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Ray

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Yeah, the manufacturer is VERY keen to keep that clear!
 

naoki

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Maybe, you can talk them into developing orchid specific mix, Ray! Actually, I was reading a bit more, and I learned that you can propagate them in the molasses + water. In one of Japanese site, they also use vinegar + Shochuu (my favorite drink, similar to vodka) as the propagation media. So a small bottle can go for a while.

Ray, did you happen to know the shelf-life of these products? Some of the bacteria like Bacillus can probably produce spores, so they may be long lived, but others might die and the composition could be changed over time.
 

Ray

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Naoki, at one time, we discussed making "Orchid Solution", but decided that wasn't really necessary, and might limit the sales.

Shelf life is actually one of the unique features of the brand. In the concentrate, it is extremely stable at room temperature - to the best of my knowledge, a couple of years is not out of the question. Once it is diluted (1:100 is typical), it needs to be used, or refrigerated if you aren't using it within a few days.

I had a gallon of 1:50 let-down that sat mostly unused for 2 months in a cool basement, and it was still effective to digest accumulated crap on the bottom of an outdoor, artificial pond next to my greenhouse.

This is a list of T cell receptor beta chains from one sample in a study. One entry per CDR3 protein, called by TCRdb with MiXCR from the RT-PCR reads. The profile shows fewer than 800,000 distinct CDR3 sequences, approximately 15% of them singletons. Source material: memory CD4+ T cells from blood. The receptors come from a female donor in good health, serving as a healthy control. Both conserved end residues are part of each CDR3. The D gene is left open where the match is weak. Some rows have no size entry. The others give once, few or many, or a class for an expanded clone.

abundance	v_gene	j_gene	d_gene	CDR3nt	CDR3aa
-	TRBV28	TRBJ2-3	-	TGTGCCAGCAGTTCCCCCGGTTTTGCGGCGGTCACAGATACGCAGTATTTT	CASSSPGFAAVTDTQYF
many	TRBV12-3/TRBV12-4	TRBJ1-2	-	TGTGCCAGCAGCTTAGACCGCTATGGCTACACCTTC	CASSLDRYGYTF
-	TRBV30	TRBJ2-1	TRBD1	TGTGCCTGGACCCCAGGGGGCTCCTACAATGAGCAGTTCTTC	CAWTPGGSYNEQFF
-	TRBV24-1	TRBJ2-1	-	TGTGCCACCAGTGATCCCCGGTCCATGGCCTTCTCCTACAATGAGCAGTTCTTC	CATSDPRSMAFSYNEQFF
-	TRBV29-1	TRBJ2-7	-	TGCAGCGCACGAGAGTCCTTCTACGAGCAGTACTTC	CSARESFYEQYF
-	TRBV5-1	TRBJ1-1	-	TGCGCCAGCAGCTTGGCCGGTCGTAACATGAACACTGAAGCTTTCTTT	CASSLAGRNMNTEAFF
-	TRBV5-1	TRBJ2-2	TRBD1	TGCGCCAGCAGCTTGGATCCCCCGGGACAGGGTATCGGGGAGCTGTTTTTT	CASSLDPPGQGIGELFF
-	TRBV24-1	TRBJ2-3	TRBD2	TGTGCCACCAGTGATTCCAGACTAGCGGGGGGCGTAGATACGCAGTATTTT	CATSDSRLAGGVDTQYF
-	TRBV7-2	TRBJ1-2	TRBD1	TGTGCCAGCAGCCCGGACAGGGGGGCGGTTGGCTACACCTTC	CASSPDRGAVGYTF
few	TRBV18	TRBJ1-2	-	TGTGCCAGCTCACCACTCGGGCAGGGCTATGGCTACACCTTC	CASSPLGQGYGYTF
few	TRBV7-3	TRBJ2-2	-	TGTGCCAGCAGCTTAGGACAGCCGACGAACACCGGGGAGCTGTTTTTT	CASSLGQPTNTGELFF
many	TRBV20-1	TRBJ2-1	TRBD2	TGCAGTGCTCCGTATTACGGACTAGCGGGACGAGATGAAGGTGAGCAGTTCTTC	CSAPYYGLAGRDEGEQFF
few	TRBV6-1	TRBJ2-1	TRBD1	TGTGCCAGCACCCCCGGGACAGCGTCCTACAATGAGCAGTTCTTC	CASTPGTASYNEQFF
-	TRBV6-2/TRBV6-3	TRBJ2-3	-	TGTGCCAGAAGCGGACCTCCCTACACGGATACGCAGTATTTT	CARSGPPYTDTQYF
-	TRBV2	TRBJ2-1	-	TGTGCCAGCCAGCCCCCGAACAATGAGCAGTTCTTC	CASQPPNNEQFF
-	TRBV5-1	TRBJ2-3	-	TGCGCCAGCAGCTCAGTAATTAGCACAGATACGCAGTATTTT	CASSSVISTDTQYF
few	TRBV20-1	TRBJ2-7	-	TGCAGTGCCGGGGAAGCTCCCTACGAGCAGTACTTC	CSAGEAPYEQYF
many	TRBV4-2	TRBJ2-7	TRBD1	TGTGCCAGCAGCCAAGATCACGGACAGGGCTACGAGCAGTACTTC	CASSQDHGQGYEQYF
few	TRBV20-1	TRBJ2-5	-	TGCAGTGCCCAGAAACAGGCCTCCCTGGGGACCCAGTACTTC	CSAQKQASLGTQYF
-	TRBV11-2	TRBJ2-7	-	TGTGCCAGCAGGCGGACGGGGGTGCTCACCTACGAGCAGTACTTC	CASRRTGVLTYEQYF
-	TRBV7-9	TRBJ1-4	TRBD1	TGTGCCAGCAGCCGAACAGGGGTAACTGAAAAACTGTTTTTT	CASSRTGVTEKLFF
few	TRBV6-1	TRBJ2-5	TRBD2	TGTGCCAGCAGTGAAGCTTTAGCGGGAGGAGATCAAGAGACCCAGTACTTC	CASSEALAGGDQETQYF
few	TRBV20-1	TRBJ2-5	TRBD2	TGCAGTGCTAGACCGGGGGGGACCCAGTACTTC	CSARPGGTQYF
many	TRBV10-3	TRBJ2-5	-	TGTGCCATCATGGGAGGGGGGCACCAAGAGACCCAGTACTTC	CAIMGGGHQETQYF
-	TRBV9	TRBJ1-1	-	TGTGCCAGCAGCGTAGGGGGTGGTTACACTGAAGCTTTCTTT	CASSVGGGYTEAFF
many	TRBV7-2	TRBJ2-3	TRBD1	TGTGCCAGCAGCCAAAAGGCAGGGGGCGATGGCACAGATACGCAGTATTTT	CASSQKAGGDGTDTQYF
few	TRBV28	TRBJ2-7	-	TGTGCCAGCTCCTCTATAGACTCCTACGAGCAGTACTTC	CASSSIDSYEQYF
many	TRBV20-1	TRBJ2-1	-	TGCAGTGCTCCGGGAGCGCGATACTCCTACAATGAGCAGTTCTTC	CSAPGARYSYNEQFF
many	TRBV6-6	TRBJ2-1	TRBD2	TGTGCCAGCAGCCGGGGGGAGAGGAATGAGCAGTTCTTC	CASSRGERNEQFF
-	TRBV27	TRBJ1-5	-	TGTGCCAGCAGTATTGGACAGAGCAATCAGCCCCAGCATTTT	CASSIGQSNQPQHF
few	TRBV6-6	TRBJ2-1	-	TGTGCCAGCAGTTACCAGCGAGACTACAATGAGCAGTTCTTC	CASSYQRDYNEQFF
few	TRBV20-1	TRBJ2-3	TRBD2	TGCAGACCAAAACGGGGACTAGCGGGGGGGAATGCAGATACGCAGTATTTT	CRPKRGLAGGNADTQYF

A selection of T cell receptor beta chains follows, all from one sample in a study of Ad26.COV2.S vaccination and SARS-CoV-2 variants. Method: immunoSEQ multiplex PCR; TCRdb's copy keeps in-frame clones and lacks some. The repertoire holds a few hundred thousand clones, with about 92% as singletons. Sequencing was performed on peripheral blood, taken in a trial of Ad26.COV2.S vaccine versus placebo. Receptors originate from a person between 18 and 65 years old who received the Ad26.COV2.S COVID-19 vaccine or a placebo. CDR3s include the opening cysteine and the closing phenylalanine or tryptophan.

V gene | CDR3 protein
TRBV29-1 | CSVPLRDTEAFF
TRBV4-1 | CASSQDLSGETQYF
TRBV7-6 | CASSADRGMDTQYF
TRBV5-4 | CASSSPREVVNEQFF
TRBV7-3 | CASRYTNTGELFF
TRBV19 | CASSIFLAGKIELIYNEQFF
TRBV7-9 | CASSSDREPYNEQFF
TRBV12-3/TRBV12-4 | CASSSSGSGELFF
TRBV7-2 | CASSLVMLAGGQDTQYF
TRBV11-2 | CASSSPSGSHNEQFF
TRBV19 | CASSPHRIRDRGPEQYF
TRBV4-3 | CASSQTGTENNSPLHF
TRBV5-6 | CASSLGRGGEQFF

Ray Barkalow
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gonewild

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I had a gallon of 1:50 let-down that sat mostly unused for 2 months in a cool basement, and it was still effective to digest accumulated crap on the bottom of an outdoor, artificial pond next to my greenhouse.
Ray Barkalow
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Used in the pond is it harmful to fish?
 

Ray

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Not at all, Lance. The fish and frogs in my pond seem unfazed.

All of the microbes used in the products are categorized as "not likely to cause adverse health effects in otherwise healthy humans", so it's pretty innocuous to most living creatures.

Read the stuff at inocucor.com - there isn't all that much marketing hype to be filtered out to learn more about the technology.
 

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Sorry, I have made no good experience with the EM-a (aktivated). Some mottled leaf Paphs. get leaf patch.

In Japan a orchid nursery make test with EM-a and EM-5. After three year they stopped the test: no positiv results

In a small pond the EM-a acts.... - in my 75000 liter koi-kond the EM-a it is to expensive - so I use special microorganisms for fishpond.
 
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Ray, thanks for posting the link to the Inocucor site. I'll probably get the 250 ml sample from them.